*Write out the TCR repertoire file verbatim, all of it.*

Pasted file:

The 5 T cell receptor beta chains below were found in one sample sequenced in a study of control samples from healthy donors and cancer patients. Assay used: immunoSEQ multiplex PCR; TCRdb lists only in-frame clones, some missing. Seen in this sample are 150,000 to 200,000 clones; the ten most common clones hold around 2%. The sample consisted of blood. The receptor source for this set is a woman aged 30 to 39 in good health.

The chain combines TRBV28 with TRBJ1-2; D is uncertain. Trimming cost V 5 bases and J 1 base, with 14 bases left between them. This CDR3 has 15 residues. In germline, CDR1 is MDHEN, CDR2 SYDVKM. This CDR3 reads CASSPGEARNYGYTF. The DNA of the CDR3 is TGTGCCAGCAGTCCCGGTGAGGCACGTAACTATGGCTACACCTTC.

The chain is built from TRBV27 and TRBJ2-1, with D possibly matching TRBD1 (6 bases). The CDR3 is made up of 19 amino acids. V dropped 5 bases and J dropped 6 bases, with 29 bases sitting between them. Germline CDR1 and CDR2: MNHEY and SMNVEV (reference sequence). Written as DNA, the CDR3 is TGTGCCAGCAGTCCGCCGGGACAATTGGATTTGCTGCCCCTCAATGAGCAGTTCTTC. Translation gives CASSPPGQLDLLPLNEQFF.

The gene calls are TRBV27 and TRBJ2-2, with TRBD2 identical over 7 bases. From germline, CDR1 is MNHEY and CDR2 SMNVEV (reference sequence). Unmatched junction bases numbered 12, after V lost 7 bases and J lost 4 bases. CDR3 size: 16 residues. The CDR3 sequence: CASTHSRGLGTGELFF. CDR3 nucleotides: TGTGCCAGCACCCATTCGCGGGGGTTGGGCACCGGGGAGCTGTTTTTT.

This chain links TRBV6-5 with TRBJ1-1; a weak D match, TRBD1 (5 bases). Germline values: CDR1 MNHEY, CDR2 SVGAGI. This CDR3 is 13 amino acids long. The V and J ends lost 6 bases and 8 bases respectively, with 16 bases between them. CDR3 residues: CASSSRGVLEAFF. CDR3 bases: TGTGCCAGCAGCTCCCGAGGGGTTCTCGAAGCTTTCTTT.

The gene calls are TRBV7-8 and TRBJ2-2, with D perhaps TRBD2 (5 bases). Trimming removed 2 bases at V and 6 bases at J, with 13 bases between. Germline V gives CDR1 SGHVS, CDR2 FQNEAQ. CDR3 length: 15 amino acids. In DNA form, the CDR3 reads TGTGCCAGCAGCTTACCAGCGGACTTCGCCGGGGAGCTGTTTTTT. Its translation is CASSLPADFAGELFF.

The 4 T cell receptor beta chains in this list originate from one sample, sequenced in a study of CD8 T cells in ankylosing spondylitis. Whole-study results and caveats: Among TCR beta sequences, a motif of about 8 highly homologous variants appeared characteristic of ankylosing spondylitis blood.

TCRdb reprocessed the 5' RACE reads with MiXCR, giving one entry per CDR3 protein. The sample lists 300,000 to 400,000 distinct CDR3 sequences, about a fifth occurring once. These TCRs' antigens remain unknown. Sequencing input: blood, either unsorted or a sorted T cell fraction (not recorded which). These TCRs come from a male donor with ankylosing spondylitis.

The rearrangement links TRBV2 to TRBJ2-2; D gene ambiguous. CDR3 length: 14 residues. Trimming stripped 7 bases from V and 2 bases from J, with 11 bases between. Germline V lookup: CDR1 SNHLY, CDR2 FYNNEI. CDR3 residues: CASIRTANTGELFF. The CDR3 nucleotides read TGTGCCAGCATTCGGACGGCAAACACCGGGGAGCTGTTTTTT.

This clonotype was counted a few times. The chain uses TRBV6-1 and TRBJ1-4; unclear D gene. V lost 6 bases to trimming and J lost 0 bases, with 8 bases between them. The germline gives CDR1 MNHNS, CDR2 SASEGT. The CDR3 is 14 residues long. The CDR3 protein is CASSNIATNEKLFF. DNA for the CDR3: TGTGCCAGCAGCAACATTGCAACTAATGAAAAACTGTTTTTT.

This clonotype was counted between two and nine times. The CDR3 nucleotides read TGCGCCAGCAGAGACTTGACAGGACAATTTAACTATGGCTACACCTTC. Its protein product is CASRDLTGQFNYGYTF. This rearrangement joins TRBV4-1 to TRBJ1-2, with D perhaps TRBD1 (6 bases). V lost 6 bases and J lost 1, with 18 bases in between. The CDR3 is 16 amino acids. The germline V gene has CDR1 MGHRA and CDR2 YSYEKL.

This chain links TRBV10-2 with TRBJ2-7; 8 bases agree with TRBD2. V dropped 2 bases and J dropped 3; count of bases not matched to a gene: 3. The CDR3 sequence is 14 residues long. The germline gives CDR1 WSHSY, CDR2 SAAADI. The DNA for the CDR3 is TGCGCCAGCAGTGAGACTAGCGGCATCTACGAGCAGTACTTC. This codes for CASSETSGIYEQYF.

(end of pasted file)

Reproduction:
The 5 T cell receptor beta chains below were found in one sample sequenced in a study of control samples from healthy donors and cancer patients. Assay used: immunoSEQ multiplex PCR; TCRdb lists only in-frame clones, some missing. Seen in this sample are 150,000 to 200,000 clones; the ten most common clones hold around 2%. The sample consisted of blood. The receptor source for this set is a woman aged 30 to 39 in good health.

The chain combines TRBV28 with TRBJ1-2; D is uncertain. Trimming cost V 5 bases and J 1 base, with 14 bases left between them. This CDR3 has 15 residues. In germline, CDR1 is MDHEN, CDR2 SYDVKM. This CDR3 reads CASSPGEARNYGYTF. The DNA of the CDR3 is TGTGCCAGCAGTCCCGGTGAGGCACGTAACTATGGCTACACCTTC.

The chain is built from TRBV27 and TRBJ2-1, with D possibly matching TRBD1 (6 bases). The CDR3 is made up of 19 amino acids. V dropped 5 bases and J dropped 6 bases, with 29 bases sitting between them. Germline CDR1 and CDR2: MNHEY and SMNVEV (reference sequence). Written as DNA, the CDR3 is TGTGCCAGCAGTCCGCCGGGACAATTGGATTTGCTGCCCCTCAATGAGCAGTTCTTC. Translation gives CASSPPGQLDLLPLNEQFF.

The gene calls are TRBV27 and TRBJ2-2, with TRBD2 identical over 7 bases. From germline, CDR1 is MNHEY and CDR2 SMNVEV (reference sequence). Unmatched junction bases numbered 12, after V lost 7 bases and J lost 4 bases. CDR3 size: 16 residues. The CDR3 sequence: CASTHSRGLGTGELFF. CDR3 nucleotides: TGTGCCAGCACCCATTCGCGGGGGTTGGGCACCGGGGAGCTGTTTTTT.

This chain links TRBV6-5 with TRBJ1-1; a weak D match, TRBD1 (5 bases). Germline values: CDR1 MNHEY, CDR2 SVGAGI. This CDR3 is 13 amino acids long. The V and J ends lost 6 bases and 8 bases respectively, with 16 bases between them. CDR3 residues: CASSSRGVLEAFF. CDR3 bases: TGTGCCAGCAGCTCCCGAGGGGTTCTCGAAGCTTTCTTT.

The gene calls are TRBV7-8 and TRBJ2-2, with D perhaps TRBD2 (5 bases). Trimming removed 2 bases at V and 6 bases at J, with 13 bases between. Germline V gives CDR1 SGHVS, CDR2 FQNEAQ. CDR3 length: 15 amino acids. In DNA form, the CDR3 reads TGTGCCAGCAGCTTACCAGCGGACTTCGCCGGGGAGCTGTTTTTT. Its translation is CASSLPADFAGELFF.

The 4 T cell receptor beta chains in this list originate from one sample, sequenced in a study of CD8 T cells in ankylosing spondylitis. Whole-study results and caveats: Among TCR beta sequences, a motif of about 8 highly homologous variants appeared characteristic of ankylosing spondylitis blood.

TCRdb reprocessed the 5' RACE reads with MiXCR, giving one entry per CDR3 protein. The sample lists 300,000 to 400,000 distinct CDR3 sequences, about a fifth occurring once. These TCRs' antigens remain unknown. Sequencing input: blood, either unsorted or a sorted T cell fraction (not recorded which). These TCRs come from a male donor with ankylosing spondylitis.

The rearrangement links TRBV2 to TRBJ2-2; D gene ambiguous. CDR3 length: 14 residues. Trimming stripped 7 bases from V and 2 bases from J, with 11 bases between. Germline V lookup: CDR1 SNHLY, CDR2 FYNNEI. CDR3 residues: CASIRTANTGELFF. The CDR3 nucleotides read TGTGCCAGCATTCGGACGGCAAACACCGGGGAGCTGTTTTTT.

This clonotype was counted a few times. The chain uses TRBV6-1 and TRBJ1-4; unclear D gene. V lost 6 bases to trimming and J lost 0 bases, with 8 bases between them. The germline gives CDR1 MNHNS, CDR2 SASEGT. The CDR3 is 14 residues long. The CDR3 protein is CASSNIATNEKLFF. DNA for the CDR3: TGTGCCAGCAGCAACATTGCAACTAATGAAAAACTGTTTTTT.

This clonotype was counted between two and nine times. The CDR3 nucleotides read TGCGCCAGCAGAGACTTGACAGGACAATTTAACTATGGCTACACCTTC. Its protein product is CASRDLTGQFNYGYTF. This rearrangement joins TRBV4-1 to TRBJ1-2, with D perhaps TRBD1 (6 bases). V lost 6 bases and J lost 1, with 18 bases in between. The CDR3 is 16 amino acids. The germline V gene has CDR1 MGHRA and CDR2 YSYEKL.

This chain links TRBV10-2 with TRBJ2-7; 8 bases agree with TRBD2. V dropped 2 bases and J dropped 3; count of bases not matched to a gene: 3. The CDR3 sequence is 14 residues long. The germline gives CDR1 WSHSY, CDR2 SAAADI. The DNA for the CDR3 is TGCGCCAGCAGTGAGACTAGCGGCATCTACGAGCAGTACTTC. This codes for CASSETSGIYEQYF.